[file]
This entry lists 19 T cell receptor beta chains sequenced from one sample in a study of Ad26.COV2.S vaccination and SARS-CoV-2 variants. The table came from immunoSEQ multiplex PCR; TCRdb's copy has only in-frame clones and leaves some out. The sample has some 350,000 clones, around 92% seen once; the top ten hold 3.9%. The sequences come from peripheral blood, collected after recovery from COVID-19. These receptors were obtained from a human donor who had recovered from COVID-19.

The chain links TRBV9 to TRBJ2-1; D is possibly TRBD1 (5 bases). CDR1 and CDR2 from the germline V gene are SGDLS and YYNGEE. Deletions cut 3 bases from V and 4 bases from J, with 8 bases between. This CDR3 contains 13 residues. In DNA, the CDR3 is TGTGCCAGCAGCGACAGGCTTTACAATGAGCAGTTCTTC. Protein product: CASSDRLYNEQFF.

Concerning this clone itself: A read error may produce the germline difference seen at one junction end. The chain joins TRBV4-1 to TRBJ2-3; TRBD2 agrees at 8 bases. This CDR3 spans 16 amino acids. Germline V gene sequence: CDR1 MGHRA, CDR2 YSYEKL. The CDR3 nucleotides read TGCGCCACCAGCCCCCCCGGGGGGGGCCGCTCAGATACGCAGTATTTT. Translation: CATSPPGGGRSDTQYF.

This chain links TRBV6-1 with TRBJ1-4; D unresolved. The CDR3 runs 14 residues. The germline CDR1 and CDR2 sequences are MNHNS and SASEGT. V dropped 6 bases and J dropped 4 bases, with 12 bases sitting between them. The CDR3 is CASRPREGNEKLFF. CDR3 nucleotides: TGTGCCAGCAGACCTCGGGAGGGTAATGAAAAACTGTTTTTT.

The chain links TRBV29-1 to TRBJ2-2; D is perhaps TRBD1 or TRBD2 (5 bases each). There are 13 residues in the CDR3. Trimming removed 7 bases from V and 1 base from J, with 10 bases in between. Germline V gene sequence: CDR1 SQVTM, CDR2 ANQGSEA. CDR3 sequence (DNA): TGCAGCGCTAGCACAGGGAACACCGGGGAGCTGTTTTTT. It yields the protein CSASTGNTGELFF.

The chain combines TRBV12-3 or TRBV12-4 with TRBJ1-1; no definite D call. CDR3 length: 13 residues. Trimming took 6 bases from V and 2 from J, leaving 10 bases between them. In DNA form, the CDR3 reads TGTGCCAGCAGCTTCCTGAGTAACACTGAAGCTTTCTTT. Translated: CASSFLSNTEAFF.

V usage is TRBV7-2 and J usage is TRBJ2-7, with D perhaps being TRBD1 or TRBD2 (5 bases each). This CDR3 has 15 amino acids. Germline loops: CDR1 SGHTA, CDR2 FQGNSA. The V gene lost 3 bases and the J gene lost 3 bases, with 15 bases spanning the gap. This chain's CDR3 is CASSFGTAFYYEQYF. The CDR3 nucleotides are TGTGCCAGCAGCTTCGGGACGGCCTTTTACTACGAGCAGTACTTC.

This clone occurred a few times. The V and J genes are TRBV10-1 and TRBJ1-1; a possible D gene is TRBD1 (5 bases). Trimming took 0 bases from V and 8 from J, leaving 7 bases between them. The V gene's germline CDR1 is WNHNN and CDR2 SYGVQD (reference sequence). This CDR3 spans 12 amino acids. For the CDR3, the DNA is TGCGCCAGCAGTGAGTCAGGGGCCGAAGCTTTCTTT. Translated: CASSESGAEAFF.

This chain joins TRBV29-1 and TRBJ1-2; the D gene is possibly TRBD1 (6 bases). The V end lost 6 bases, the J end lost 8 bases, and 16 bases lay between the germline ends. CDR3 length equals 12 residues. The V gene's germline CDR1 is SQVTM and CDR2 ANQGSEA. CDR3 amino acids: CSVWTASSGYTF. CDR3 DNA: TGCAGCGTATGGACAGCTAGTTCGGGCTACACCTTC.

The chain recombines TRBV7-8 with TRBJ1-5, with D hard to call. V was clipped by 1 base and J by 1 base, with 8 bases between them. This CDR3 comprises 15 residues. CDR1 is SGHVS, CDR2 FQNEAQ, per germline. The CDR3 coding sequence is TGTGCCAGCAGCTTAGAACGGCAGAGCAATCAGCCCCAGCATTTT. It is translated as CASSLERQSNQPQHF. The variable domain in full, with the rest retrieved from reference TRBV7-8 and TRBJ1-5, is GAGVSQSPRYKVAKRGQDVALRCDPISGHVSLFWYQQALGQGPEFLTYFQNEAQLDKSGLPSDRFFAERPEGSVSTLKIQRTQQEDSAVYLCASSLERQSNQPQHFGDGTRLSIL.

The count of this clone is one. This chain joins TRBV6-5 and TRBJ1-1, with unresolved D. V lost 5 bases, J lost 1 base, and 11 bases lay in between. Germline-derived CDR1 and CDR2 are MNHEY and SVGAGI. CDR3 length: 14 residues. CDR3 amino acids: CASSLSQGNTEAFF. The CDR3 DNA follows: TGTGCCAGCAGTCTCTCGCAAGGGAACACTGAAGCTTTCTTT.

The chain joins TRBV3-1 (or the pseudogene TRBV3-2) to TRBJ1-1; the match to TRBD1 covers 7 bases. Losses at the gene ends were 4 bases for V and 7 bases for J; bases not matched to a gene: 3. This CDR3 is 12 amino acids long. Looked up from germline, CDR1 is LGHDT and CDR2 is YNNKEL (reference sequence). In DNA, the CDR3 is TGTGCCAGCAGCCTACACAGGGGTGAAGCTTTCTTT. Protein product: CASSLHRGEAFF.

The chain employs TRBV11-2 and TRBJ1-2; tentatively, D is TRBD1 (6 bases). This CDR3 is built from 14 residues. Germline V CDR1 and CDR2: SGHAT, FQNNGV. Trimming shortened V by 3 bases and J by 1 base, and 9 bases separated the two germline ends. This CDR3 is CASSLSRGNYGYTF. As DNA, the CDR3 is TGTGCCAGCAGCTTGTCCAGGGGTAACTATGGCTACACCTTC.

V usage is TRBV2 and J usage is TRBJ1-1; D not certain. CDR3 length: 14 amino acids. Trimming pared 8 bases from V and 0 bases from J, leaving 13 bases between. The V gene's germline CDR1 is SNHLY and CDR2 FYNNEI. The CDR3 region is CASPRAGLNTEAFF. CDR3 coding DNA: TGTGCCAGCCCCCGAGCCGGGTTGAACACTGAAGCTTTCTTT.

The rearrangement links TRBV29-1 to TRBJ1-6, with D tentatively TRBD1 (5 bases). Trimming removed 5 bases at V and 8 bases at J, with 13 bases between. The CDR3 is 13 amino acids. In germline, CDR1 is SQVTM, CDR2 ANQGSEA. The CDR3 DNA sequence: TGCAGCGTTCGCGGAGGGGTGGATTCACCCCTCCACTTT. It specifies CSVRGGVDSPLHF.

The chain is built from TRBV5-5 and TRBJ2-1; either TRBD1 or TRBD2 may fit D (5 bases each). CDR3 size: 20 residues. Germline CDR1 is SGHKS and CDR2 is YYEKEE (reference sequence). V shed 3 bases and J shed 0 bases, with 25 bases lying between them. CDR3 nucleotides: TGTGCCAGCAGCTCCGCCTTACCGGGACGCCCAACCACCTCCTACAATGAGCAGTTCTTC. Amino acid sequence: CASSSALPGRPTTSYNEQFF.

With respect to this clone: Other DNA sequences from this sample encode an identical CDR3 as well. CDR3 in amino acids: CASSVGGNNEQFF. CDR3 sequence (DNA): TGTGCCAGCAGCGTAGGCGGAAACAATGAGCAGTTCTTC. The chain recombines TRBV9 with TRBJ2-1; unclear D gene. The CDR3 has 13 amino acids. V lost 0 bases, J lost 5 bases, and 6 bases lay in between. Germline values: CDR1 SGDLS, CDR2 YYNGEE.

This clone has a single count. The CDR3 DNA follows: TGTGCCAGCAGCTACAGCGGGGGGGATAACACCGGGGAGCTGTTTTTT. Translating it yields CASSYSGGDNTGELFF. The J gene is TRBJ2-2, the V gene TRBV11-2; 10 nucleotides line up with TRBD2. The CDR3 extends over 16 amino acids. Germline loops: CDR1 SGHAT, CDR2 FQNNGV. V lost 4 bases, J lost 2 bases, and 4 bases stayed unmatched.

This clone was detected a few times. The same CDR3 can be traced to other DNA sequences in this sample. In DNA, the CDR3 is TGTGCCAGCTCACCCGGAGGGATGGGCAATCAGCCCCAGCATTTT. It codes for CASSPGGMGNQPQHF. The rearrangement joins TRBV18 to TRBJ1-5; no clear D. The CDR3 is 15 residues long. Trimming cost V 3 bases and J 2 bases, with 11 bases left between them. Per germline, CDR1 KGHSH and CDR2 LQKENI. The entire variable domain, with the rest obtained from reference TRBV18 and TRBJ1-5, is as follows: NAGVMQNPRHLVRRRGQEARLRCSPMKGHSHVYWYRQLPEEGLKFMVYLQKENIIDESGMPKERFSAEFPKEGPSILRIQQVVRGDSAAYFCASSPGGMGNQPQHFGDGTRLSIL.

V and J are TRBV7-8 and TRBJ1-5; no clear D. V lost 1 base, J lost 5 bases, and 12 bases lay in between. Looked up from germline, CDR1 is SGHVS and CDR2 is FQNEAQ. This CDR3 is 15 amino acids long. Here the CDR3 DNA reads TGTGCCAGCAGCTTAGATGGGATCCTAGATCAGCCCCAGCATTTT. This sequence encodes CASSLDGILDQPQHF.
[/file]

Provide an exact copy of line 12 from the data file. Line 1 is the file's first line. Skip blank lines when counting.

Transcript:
The chain joins TRBV3-1 (or the pseudogene TRBV3-2) to TRBJ1-1; the match to TRBD1 covers 7 bases. Losses at the gene ends were 4 bases for V and 7 bases for J; bases not matched to a gene: 3. This CDR3 is 12 amino acids long. Looked up from germline, CDR1 is LGHDT and CDR2 is YNNKEL (reference sequence). In DNA, the CDR3 is TGTGCCAGCAGCCTACACAGGGGTGAAGCTTTCTTT. Protein product: CASSLHRGEAFF.